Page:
In a Galaxy Far, Far Away…: Reviewing Heir to the Empire (Book 1 of the Thrawn Trilogy) by Timothy Zahn

Hello everybody! I hope everyone is enjoying the nice fall weather and getting just as excited for spooky season as me. I have a few horror novels that I am saving for October. Before I get into this review, I need to backtrack just a bit. About midway through lockdown, I decided that I was going to revisit the Star Wars franchise, but not the main movies. I initially began with The Mandalorian then fell deeper down the rabbit hole with Star Wars: The Clone Wars, then I began to read various Star Wars comics. I decided to take the plunge into Star Wars literature as I had heard good things about many of the novels associated with the movies since I need to read every book under the sun. Now, join me as we journey into the famous Thrawn trilogy by Timothy Zahn.

It’s been five years since the Empire fell. Since then, Princess Leia and Han Solo have gotten married and are expecting twins. Luke Skywalker has become a fully fledged Jedi knight. Together, the three have been working to build the New Republic and bring peace to the galaxy. However, a new threat is on the horizon. Grand Admiral Thrawn, a brilliant and ruthless warlord, has taken control of the remnants of the Empire and plans to wipe out the burgeoning New Republic and, with a newly discovered power, he will stop at nothing to bring back the Empire.

I must say that I was thoroughly impressed with this first novel in the trilogy. Zahn’s novel feels as cinematic and action – packed as any of the movies in the Original trilogy. I am not sure how cannon these books are but I certainly liked how such classic characters like Luke, Han, and Leia were further developed. Thrawn is a great character on his own and he especially made me want to keep reading this book. You don’t need to know a ton about Star Wars lore going into this novel as Zahn creates a whole new journey to follow. I would definitely recommend this to the casual and die hard Star Wars fan alike as it is an immersive and exciting book that I wanted to finish so I could read the next one immediately.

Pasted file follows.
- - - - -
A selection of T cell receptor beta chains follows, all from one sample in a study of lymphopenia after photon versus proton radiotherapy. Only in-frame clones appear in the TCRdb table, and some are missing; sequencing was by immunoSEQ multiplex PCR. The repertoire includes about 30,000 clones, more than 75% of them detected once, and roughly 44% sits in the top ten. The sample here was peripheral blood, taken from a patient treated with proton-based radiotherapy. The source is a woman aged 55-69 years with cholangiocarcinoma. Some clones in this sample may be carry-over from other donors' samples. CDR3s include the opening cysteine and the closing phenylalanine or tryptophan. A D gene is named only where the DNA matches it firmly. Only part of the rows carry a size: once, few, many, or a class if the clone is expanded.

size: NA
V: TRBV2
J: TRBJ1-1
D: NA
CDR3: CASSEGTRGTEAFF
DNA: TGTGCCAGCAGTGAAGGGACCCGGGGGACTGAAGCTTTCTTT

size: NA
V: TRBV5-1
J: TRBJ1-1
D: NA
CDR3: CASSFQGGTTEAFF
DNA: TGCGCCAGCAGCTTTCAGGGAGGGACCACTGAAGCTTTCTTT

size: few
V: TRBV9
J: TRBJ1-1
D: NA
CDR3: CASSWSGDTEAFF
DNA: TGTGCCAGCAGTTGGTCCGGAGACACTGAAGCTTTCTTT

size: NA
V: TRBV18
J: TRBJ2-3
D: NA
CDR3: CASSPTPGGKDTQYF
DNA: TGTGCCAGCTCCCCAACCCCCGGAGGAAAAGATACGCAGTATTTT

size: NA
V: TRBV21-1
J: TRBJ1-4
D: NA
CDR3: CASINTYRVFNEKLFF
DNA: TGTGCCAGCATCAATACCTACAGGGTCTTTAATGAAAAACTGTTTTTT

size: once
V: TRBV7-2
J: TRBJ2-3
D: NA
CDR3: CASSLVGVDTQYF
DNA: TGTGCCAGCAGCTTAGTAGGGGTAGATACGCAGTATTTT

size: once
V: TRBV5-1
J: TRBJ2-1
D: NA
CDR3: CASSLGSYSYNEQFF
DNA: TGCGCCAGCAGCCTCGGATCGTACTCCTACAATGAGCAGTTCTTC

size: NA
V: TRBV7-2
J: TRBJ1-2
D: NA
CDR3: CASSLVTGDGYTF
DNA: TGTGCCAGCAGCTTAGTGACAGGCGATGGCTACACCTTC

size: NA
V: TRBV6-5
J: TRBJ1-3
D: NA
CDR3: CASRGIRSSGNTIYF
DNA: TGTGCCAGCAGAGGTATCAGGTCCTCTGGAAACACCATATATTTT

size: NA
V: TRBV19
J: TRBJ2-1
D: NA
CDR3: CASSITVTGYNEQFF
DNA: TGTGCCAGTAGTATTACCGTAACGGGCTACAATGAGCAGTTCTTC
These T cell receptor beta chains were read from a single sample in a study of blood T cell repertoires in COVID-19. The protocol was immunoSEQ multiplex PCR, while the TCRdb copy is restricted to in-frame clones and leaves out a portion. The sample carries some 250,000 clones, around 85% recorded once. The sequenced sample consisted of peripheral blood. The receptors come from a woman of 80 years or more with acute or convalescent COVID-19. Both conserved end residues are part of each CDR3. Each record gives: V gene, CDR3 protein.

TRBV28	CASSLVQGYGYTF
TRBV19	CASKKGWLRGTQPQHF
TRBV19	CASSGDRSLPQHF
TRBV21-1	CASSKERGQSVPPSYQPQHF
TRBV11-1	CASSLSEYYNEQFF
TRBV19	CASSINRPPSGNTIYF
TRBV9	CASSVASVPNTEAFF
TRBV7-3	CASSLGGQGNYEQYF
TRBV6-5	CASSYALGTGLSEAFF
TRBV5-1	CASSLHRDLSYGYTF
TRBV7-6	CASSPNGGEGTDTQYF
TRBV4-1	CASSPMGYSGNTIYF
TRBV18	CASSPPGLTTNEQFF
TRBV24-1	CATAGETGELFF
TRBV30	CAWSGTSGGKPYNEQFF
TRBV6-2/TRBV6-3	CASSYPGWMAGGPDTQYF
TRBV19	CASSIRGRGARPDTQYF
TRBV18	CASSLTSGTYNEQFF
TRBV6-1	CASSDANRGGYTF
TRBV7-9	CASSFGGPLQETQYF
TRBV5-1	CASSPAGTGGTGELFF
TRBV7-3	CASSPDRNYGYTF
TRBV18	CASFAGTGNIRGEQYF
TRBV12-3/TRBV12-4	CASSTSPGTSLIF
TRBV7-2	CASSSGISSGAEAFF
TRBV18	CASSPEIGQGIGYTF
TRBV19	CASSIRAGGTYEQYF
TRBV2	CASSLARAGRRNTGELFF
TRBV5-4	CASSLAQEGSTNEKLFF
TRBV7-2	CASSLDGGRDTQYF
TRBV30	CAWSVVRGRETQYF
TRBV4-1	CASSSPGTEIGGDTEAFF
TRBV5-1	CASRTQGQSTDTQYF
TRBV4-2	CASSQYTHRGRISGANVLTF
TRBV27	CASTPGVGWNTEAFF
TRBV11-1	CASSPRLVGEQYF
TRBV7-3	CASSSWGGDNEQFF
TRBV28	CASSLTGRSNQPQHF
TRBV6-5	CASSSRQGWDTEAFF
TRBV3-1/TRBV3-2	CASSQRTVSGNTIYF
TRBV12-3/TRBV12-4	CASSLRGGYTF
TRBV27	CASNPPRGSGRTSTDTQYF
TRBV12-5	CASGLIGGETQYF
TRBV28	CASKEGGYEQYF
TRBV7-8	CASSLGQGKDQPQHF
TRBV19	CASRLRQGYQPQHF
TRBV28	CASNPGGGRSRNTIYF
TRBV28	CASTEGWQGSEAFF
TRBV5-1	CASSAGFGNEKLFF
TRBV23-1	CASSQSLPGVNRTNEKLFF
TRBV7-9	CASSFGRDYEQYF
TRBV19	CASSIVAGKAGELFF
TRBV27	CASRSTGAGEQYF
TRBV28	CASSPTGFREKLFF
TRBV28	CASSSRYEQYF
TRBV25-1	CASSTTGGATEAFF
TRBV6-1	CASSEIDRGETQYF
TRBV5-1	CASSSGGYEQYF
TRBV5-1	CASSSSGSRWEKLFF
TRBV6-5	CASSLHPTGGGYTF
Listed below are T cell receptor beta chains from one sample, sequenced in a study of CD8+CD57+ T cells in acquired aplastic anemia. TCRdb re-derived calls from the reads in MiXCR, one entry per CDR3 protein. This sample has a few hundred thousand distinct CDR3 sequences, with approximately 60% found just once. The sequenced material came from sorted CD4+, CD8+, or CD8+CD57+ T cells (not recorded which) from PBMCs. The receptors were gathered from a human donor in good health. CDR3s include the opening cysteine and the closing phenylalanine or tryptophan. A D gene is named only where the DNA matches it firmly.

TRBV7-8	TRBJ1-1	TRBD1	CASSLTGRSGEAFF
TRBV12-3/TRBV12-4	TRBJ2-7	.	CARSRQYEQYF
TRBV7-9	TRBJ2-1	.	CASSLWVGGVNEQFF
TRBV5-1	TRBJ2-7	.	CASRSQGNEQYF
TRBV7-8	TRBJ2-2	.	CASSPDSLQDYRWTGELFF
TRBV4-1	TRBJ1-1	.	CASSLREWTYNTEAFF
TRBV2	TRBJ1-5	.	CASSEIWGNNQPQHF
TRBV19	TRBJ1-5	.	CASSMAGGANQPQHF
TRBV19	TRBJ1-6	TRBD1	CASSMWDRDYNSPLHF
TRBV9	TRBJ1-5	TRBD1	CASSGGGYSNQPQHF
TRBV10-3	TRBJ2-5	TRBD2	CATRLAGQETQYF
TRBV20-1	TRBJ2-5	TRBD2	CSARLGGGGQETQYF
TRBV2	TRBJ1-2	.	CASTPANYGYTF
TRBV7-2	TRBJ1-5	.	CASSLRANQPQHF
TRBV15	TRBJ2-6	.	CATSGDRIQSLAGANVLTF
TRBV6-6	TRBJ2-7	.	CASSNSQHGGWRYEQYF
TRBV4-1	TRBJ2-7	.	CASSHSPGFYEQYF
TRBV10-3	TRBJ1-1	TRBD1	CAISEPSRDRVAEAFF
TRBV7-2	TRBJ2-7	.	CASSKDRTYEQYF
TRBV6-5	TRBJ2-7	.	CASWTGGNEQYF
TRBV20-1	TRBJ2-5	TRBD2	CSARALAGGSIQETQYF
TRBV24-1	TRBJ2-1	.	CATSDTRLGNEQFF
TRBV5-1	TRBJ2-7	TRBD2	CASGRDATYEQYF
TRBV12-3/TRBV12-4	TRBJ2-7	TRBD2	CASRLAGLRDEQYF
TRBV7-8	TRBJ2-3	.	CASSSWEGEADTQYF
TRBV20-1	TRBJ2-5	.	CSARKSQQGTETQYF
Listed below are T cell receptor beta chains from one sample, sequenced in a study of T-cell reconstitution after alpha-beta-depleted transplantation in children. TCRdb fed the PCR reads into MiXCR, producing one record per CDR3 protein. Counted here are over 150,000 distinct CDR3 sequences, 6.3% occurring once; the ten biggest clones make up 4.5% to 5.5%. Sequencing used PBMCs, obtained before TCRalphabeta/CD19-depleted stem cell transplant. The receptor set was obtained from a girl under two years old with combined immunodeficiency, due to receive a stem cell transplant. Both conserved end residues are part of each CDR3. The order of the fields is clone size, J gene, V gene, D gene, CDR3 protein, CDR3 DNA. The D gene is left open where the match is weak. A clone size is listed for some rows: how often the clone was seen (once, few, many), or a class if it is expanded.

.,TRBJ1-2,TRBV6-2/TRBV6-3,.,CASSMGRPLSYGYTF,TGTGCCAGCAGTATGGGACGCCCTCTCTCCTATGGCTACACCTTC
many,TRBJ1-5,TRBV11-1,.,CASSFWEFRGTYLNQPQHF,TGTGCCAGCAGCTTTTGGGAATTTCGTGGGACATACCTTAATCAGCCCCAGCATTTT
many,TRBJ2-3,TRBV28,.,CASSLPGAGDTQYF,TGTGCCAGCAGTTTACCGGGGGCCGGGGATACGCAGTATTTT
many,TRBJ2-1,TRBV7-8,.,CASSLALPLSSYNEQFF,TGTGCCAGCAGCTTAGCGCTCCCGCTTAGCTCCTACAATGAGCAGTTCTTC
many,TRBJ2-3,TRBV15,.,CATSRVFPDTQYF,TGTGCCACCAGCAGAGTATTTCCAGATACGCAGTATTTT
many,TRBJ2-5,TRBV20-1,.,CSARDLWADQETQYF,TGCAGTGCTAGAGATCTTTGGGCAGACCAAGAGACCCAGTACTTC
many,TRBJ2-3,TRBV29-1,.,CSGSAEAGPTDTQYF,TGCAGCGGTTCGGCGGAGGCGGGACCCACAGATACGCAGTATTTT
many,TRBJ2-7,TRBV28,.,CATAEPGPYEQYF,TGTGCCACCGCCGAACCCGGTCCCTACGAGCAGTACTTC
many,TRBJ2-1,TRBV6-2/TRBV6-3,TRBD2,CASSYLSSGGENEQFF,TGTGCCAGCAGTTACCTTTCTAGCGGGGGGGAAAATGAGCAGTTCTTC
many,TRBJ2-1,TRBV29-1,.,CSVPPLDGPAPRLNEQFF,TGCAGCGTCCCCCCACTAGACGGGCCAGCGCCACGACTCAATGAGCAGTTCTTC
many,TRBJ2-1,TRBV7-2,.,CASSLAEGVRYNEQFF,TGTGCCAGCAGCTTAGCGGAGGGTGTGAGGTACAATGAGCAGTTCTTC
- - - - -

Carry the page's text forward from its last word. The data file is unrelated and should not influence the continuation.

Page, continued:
Quietly, Treacherously, Cruelly: Reviewing The Time of Contempt (Book Two of The Witcher series) by Andrzej Sapkowski

Hey everyone! How are you all doing? I really have nothing of importance to say. I just turned 25 so I have that going for me. Right now, though, I am just reading everything I can get my hands on. I have recently developed an interested with the Star Wars novelizations and got a copy of the first book in the Thrawn trilogy so expect to see that in the near future on this blog. Let’s keep going with my reviews of The Witcher series with the second installment in this saga.

It is a struggle for power as war against Nilfgaard is on the horizon. As tensions build among the monarchs, Gerald finds himself caught in the middle of a deadly coup. Meanwhile, Ciri clashes with Yennefer about her magical education. When an attack splits up the group, the three must find ways to survive in a world now ravaged by war and with many powerful enemies on every front.